Biti was not in Mnangagwa’s plan


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President Emmerson Mnangagwa indeed wanted to incorporate some Movement for Democratic Change members in his cabinet but the bone of contention with party leader Morgan Tsvangirai was that he wanted to handpick the candidates while Tsvangirai wanted to select them.

A source said Tsvangirai was in a way right because this would have usurped his powers.

Presidential adviser Christopher Mutsvangwa insists that Mnangagwa wanted opposition candidates in his cabinet but there was resistance from the opposition.

The source said, however, Tendai Biti who most people thought could be made Finance Minister and has rubbished Patrick Chinamasa’s 2018 budget, was not in Mnangagwa’s line up.

Mutsvangwa refused to disclose who Mnangagwa wanted to incorporate because “one cannot run away from the fact that the fate that befell Tendai Biti and a clutch of MDC deputies is a salutary reminder to the peril of disloyalty to Morgan Tsvangirai”.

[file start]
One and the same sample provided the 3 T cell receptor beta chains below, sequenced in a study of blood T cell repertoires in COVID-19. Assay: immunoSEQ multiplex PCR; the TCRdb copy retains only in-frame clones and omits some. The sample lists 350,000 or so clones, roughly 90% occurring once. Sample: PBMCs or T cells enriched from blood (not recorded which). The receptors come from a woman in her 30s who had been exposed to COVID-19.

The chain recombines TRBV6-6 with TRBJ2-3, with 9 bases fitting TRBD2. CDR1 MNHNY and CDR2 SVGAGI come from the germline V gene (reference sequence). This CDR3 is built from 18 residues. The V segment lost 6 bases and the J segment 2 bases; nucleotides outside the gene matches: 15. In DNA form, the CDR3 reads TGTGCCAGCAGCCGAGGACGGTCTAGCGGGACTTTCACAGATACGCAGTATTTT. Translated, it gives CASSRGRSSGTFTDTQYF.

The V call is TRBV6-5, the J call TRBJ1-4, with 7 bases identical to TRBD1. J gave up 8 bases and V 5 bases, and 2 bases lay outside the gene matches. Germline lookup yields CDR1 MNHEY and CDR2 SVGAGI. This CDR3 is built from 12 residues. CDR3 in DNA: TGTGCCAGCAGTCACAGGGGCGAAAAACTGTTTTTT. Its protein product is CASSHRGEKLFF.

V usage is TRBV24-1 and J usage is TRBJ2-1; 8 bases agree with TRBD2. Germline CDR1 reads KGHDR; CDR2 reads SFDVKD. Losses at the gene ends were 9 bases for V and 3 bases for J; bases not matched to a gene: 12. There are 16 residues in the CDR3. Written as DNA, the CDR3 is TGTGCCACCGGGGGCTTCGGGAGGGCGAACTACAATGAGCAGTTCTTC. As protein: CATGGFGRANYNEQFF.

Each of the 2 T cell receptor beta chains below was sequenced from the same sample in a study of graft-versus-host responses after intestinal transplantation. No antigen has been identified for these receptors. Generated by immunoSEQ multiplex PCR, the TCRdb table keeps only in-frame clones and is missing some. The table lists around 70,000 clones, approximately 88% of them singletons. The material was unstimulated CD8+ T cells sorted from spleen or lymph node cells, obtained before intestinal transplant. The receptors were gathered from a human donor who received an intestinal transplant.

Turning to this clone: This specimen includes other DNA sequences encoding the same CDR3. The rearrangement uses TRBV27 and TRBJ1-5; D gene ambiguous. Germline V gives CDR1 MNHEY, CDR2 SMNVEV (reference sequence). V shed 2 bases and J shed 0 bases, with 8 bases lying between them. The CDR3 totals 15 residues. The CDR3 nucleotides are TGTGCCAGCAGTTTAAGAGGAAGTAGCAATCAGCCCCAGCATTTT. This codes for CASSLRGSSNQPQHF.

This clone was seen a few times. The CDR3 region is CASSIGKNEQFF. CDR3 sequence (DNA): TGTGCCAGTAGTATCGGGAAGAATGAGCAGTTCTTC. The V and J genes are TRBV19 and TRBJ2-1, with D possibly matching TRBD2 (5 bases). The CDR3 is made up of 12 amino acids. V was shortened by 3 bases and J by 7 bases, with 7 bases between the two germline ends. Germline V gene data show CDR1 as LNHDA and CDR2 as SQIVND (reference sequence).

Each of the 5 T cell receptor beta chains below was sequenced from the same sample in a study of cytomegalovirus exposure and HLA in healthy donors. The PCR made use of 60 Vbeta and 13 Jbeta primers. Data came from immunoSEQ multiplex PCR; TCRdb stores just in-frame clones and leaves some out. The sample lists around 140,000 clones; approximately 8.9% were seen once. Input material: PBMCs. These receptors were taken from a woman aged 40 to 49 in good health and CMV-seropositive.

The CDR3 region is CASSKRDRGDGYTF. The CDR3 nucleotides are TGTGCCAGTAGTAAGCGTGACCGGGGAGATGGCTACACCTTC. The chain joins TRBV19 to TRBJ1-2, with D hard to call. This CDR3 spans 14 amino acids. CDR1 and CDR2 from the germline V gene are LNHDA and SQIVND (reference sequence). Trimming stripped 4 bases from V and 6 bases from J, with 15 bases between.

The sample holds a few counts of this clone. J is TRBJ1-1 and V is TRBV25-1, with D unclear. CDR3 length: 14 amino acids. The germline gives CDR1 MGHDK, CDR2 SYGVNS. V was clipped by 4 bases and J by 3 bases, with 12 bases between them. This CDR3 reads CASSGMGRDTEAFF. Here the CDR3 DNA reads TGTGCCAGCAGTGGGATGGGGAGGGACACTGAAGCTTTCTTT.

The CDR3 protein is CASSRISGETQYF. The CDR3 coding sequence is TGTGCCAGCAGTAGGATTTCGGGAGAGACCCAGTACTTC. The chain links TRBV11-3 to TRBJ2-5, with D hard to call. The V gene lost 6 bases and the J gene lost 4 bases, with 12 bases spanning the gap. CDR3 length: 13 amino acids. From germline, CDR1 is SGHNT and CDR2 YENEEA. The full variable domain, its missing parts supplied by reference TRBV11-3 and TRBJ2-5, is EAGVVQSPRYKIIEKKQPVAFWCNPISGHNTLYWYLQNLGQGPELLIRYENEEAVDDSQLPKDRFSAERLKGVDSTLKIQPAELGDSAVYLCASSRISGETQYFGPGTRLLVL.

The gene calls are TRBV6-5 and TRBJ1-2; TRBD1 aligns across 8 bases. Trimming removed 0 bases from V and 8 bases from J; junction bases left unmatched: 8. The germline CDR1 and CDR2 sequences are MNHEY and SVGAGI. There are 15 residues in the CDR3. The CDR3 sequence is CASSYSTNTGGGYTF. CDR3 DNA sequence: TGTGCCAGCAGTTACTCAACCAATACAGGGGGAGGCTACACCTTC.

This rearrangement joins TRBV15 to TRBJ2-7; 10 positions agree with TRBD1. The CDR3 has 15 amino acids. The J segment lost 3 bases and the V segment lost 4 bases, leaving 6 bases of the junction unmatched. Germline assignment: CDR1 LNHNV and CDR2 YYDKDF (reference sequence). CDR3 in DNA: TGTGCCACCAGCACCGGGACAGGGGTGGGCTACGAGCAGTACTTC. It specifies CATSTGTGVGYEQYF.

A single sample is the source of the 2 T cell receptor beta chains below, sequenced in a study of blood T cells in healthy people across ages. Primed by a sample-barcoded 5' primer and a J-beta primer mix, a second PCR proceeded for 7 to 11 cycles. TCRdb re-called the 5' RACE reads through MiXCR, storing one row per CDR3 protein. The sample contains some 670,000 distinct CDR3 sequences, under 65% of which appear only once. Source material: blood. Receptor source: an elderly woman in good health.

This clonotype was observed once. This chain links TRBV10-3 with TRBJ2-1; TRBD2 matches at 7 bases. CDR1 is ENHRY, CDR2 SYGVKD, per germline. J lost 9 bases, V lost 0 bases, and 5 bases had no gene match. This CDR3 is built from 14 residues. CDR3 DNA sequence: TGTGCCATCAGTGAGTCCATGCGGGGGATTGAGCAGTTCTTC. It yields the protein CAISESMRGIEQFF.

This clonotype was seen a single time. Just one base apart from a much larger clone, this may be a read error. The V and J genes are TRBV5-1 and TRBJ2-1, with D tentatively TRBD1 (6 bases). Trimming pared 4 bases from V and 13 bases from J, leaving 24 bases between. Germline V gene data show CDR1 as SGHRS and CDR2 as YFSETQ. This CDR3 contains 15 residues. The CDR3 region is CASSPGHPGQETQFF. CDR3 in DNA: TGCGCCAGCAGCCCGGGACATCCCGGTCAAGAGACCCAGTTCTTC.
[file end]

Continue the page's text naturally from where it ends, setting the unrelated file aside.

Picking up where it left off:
He also said: “For political safety of prospective cabinet candidates from the opposition, President Mnangagwa had to be prudent in testing the waters of inclusivity in an atmosphere where opposition stalwarts sought a national unity government instead.”

Mnangagwa’s plan seemed to be almost similar to the 1980 government where Mugabe incorporated ministers from the Rhodesia Front but they Ian Smith’s party was not part of a government of national unity.

The source gave two names of young MDC-T leaders which could explain why Mnangagwa ended up with Supa Mandiwanzira and Mike Bimha in his cabinet, as these could rightly have filled the post of Information Communication and Technology Minister and Industry and Commerce Minister.

Mandiwanzira and Bimha are said to have been too close to the former first lady, Grace Mugabe, through family ties.

(1021 VIEWS)

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The Insider

The Insider is a political and business bulletin about Zimbabwe, edited by Charles Rukuni. Founded in 1990, it was a printed 12-page subscription only newsletter until 2003 when Zimbabwe's hyper-inflation made it impossible to continue printing.

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